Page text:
|Beethoven:||Symphony No. 1 in C Major, Op. 21|
|Beethoven:||Symphony No. 9 in D Minor, Op. 125|
Madison Symphony Orchestra
Madison Symphony Chorus
Elizabeth Jones, soprano
Ilona Kombrink, mezzo-soprano
Gregory Hopkins, tenor
Donnie Ray Albert, baritone
John DeMain, conductor
Much has already been said about the Madison Symphony Orchestra, its new music director John DeMain, the MSO's staff and organization, its community support, its history, and its great promise for the future. These elements all blossomed to a wondrous climax when DeMain and the MSO presented an all-Beethoven program at the Oscar Mayer Theatre Saturday evening and Sunday afternoon. Now that this first season of the "new" MSO has ended, it's time to accord full recognition and our abject admiration to the orchestra's extraordinary players, not omitting the chorus, for it seemed to me that in their twice-told realization of the first and last symphonies by the incomparable Beethoven, these people achieved their individual and collective best in the eternal quest for superior quality in musical performance.
The precision, tightness, intonation, ensemble, and other musical qualities associated with music of the Classical period were amply demonstrated in both performances of the Symphony No. 1 in C Major. Outwardly easy to comprehend but inwardly complex and technically extremely demanding to play, the work gleamed with a beacon-like clarity.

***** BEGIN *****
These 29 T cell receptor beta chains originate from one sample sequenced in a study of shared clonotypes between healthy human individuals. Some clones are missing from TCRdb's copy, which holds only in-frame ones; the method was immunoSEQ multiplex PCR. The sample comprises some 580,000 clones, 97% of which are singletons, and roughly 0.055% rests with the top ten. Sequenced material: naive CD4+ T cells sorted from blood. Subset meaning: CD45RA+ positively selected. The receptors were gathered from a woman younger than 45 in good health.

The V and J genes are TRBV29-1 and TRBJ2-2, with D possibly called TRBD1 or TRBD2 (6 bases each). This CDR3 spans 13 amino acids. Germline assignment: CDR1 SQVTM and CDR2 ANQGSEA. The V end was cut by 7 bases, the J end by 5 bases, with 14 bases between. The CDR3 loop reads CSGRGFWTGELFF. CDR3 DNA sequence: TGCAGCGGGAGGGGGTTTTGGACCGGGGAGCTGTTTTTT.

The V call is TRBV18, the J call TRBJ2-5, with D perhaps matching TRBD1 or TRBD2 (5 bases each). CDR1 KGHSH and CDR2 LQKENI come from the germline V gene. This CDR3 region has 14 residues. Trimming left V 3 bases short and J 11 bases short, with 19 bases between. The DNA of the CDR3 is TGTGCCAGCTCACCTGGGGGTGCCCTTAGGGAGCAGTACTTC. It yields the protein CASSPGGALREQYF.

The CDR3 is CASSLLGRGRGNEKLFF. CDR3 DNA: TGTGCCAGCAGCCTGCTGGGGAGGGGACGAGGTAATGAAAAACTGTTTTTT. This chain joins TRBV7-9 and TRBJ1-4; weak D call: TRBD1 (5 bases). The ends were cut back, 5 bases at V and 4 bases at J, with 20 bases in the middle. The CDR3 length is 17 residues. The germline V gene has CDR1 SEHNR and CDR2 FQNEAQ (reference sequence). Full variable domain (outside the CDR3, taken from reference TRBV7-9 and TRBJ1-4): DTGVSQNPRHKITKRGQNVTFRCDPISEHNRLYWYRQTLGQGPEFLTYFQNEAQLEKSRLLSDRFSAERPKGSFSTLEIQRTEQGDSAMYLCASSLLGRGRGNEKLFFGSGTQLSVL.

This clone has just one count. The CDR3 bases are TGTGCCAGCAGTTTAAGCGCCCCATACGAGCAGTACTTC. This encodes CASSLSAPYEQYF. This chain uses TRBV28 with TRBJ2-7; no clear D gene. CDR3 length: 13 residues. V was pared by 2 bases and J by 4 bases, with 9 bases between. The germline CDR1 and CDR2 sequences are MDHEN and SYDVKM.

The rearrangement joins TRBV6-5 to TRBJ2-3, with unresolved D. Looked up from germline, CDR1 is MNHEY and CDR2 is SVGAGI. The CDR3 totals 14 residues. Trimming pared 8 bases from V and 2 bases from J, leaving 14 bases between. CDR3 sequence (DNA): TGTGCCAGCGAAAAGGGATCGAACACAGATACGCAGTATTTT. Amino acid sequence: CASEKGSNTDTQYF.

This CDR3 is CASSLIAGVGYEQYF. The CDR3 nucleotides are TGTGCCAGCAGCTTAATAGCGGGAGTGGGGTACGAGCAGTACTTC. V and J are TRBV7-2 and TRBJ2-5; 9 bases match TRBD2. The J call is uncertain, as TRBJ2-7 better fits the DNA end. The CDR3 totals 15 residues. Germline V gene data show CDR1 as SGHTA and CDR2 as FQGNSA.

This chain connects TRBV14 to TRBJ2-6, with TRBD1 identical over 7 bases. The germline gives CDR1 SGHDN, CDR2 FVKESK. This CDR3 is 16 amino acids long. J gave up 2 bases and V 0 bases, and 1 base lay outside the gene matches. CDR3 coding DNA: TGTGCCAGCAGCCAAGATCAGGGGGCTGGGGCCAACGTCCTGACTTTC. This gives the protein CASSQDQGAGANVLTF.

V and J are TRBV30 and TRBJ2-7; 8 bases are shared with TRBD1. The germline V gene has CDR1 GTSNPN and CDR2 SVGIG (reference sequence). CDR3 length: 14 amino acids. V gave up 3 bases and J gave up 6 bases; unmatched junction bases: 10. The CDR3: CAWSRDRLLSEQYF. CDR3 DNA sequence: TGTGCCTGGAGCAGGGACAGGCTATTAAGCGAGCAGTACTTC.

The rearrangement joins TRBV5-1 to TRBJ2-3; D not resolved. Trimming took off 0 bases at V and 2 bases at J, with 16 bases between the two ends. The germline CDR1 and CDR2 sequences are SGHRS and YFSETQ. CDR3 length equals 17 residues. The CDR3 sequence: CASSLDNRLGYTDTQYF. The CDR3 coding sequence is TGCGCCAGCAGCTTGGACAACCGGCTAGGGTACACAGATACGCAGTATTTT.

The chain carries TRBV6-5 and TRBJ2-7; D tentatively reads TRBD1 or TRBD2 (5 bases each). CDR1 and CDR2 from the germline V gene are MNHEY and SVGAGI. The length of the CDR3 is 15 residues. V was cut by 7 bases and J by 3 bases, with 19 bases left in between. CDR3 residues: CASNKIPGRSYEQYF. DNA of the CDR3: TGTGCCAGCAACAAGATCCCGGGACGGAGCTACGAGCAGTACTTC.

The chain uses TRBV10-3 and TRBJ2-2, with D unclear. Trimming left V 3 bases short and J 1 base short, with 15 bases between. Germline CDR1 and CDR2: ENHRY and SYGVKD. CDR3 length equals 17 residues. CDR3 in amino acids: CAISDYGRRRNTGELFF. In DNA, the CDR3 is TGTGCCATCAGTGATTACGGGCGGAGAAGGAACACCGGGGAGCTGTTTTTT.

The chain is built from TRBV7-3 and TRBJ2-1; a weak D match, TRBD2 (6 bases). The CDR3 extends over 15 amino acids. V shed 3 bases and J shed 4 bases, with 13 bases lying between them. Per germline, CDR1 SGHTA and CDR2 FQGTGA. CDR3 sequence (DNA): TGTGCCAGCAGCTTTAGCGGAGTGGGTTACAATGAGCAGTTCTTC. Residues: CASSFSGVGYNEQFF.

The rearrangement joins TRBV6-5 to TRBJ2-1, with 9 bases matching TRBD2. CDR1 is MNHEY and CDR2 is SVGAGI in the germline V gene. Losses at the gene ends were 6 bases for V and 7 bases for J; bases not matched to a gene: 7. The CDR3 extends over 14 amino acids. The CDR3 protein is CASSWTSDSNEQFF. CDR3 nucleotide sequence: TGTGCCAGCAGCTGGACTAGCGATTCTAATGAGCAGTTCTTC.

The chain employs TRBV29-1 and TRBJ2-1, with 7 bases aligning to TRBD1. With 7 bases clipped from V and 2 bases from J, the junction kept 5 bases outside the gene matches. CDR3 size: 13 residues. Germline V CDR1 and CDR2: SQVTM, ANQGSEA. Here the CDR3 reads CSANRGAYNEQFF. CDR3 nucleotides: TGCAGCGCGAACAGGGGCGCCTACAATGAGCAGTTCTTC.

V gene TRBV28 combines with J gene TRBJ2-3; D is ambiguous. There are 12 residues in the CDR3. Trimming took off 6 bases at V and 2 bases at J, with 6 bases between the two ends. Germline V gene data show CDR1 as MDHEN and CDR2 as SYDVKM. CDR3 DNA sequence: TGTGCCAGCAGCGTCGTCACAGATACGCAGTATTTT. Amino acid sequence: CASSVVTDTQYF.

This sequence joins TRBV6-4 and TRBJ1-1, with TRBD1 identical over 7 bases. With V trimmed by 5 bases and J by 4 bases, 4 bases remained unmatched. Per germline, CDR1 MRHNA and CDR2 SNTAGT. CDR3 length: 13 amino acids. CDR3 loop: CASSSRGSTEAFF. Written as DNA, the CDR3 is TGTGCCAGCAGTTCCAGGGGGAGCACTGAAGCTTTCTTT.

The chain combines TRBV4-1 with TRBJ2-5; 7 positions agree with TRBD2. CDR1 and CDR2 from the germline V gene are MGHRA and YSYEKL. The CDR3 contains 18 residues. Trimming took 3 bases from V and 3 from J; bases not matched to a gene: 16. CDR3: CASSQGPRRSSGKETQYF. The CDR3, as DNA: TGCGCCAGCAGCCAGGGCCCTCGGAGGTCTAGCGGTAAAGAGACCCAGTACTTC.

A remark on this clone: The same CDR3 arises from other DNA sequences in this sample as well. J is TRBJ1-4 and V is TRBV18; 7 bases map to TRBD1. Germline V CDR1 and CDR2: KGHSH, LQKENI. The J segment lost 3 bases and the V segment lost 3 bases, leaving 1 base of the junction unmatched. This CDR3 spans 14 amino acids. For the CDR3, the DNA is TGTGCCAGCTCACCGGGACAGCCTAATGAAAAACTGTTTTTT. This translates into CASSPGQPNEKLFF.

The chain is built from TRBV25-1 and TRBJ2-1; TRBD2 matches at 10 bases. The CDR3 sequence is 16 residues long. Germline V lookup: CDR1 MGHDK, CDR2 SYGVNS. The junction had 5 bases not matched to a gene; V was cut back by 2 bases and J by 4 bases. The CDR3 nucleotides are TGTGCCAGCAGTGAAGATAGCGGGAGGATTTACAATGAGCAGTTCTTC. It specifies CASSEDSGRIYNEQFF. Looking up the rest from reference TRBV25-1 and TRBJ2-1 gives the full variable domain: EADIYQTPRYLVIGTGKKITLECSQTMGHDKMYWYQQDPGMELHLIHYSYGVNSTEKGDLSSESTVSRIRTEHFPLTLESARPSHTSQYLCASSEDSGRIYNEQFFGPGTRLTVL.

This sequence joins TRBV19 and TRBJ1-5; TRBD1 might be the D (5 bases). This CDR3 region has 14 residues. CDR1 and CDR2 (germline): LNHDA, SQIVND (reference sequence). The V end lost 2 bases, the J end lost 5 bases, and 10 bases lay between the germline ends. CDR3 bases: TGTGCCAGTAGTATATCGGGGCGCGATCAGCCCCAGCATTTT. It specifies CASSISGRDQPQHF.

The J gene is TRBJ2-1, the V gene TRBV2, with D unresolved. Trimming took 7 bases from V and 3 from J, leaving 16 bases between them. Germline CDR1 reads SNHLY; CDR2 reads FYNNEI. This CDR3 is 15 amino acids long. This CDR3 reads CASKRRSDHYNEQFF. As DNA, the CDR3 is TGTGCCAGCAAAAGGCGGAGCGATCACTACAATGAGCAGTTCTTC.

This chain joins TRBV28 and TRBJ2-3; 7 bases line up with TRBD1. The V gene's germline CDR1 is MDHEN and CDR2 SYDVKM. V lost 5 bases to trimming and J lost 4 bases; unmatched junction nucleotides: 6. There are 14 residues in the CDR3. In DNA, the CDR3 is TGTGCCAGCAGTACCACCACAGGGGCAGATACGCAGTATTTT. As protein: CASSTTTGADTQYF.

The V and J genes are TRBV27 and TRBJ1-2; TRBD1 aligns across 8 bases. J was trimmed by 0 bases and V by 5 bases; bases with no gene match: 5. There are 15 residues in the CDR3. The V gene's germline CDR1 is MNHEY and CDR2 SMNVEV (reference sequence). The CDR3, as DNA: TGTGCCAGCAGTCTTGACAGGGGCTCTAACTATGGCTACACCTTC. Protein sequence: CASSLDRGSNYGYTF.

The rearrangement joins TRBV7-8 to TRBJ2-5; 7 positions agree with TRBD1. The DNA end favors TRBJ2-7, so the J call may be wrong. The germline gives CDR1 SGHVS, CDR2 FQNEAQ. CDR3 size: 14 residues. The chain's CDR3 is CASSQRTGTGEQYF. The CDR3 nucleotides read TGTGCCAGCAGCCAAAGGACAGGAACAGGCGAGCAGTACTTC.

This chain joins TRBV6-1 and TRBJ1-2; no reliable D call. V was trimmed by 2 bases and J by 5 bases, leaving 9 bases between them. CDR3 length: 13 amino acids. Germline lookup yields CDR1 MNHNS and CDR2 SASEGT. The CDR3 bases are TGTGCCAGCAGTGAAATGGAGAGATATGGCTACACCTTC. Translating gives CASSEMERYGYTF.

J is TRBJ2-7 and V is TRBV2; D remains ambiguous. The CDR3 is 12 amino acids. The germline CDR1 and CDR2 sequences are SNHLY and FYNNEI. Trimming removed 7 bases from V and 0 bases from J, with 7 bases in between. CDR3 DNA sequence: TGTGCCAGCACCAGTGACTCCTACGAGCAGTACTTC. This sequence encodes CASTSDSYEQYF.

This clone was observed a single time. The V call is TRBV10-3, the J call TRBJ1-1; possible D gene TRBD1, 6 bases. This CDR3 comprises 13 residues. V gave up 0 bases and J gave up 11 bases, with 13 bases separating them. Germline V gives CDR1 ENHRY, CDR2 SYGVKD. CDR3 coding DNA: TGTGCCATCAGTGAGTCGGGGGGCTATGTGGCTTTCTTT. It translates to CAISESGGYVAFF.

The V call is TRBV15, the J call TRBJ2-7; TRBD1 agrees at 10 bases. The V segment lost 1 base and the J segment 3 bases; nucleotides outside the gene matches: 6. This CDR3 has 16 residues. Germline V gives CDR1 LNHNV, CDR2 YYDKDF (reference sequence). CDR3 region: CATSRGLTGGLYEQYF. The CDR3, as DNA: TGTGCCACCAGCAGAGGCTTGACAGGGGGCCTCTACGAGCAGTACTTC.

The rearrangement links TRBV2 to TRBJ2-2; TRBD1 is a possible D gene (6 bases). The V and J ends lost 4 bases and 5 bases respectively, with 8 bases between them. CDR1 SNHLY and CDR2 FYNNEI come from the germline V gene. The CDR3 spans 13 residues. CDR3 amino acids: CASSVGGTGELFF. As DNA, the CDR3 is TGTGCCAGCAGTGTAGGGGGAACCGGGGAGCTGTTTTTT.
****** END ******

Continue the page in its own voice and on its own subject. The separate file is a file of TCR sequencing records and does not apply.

As for the Symphony No. 9 in D Minor, the two performances were rather different from one another. Had I heard only the first, I would have been quite prepared to render unstinting praise, for DeMain revealed many details I hadn't previously noticed in the work. But Sunday afternoon surpassed even that, because DeMain and the instrumentalists, soloists and chorus simply pulled out all the stops: they went all the way, and believe me, the result was completely overwhelming. I'm not sure I would think such a performance possible, had I not been there to witness it, and I will confess I did so in a highly emotional state. Soprano Elizabeth Jones, mezzo Ilona Kombrink, tenor Gregory Hopkins and baritone Donnie Ray Albert all also gave it everything they had, bringing tremendous vitality and integrity to their performances. Success on such a scale is something of a miracle to witness, and I'm glad to report that two full houses agreed, with long and richly deserved standing ovations, to salute and celebrate a remarkably emotional triumph of joy. "Yes," I kept thinking, "this is what it can be, what it must be." Bravo to each and every one of you, and my deepest, most heartfelt thanks for this longed-for enrichment for the community.
Isthmus, May, 1995
Copyright 1995 Jess Anderson